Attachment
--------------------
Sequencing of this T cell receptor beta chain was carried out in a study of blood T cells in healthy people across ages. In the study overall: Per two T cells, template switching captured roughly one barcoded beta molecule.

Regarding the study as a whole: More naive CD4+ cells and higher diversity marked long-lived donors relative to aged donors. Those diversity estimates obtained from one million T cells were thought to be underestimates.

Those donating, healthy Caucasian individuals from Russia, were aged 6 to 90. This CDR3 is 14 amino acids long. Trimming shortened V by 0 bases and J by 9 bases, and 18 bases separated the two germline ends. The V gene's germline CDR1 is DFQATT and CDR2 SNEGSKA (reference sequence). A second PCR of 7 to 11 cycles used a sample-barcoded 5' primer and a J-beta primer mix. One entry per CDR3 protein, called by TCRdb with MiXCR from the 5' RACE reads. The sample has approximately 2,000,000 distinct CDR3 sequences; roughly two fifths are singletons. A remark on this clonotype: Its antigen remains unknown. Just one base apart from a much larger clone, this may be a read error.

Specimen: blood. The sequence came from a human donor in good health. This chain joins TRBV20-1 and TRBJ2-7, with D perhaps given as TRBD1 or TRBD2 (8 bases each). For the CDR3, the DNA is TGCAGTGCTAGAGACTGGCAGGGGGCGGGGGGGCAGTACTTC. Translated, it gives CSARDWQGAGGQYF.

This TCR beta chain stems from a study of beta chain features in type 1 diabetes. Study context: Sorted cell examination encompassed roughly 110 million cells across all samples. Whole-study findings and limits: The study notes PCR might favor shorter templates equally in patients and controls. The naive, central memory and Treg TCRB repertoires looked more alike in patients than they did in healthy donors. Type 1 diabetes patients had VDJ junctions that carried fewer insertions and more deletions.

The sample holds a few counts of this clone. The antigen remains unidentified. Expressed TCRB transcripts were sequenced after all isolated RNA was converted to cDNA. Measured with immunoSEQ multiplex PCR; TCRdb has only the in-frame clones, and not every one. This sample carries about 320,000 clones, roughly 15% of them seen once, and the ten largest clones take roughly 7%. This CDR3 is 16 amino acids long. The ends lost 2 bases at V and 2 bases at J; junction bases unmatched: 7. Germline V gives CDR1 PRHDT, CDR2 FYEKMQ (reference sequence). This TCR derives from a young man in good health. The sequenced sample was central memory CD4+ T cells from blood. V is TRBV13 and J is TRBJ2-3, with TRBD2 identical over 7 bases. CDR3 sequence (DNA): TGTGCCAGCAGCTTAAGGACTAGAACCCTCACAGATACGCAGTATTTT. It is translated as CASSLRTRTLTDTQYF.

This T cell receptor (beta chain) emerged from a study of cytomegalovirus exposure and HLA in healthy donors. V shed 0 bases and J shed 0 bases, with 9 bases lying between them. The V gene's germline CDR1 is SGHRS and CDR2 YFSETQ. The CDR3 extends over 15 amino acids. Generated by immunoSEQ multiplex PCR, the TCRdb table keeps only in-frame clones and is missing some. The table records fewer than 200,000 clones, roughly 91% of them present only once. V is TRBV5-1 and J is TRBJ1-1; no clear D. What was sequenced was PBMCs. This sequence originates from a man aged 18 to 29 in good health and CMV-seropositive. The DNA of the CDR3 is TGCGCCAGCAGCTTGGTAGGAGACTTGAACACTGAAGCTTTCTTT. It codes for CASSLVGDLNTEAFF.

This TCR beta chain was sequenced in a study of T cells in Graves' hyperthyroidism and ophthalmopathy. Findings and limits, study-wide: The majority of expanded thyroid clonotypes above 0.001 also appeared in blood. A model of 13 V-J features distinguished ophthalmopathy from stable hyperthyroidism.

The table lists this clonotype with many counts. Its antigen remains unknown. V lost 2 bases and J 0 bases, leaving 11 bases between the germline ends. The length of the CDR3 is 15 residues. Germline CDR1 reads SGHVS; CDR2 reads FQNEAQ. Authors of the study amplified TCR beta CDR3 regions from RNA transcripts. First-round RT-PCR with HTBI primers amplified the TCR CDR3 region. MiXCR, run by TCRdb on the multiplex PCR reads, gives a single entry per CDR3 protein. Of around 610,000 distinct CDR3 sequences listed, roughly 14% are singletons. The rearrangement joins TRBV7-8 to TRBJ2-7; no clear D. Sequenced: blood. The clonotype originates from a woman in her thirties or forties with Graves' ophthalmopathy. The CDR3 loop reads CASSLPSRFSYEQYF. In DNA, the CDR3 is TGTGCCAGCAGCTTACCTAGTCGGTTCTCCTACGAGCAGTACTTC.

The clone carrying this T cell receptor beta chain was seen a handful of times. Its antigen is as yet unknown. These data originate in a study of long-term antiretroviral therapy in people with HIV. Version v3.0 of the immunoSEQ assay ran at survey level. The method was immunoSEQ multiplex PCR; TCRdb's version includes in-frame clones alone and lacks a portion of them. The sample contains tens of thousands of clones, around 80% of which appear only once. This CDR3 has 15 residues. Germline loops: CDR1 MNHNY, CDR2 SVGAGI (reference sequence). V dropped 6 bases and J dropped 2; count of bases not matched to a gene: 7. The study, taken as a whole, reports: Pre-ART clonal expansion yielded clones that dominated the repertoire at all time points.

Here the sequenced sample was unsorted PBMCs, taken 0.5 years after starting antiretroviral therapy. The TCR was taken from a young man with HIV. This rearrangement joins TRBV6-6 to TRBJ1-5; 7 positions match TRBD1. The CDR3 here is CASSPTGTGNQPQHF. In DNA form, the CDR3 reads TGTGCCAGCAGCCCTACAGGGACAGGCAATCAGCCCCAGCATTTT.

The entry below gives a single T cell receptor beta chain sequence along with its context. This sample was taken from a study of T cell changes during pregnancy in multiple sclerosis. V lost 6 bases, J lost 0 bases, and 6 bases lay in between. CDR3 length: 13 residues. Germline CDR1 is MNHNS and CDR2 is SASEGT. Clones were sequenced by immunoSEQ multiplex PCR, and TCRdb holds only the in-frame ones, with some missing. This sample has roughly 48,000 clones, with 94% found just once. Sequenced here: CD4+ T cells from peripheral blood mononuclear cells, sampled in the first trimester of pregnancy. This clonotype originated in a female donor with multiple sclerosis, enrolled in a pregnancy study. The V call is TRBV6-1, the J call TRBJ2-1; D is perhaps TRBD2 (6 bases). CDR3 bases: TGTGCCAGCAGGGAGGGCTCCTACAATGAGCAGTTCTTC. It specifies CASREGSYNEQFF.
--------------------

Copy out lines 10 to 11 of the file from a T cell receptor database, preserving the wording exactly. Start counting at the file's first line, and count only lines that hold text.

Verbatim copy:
The clone carrying this T cell receptor beta chain was seen a handful of times. Its antigen is as yet unknown. These data originate in a study of long-term antiretroviral therapy in people with HIV. Version v3.0 of the immunoSEQ assay ran at survey level. The method was immunoSEQ multiplex PCR; TCRdb's version includes in-frame clones alone and lacks a portion of them. The sample contains tens of thousands of clones, around 80% of which appear only once. This CDR3 has 15 residues. Germline loops: CDR1 MNHNY, CDR2 SVGAGI (reference sequence). V dropped 6 bases and J dropped 2; count of bases not matched to a gene: 7. The study, taken as a whole, reports: Pre-ART clonal expansion yielded clones that dominated the repertoire at all time points.

Here the sequenced sample was unsorted PBMCs, taken 0.5 years after starting antiretroviral therapy. The TCR was taken from a young man with HIV. This rearrangement joins TRBV6-6 to TRBJ1-5; 7 positions match TRBD1. The CDR3 here is CASSPTGTGNQPQHF. In DNA form, the CDR3 reads TGTGCCAGCAGCCCTACAGGGACAGGCAATCAGCCCCAGCATTTT.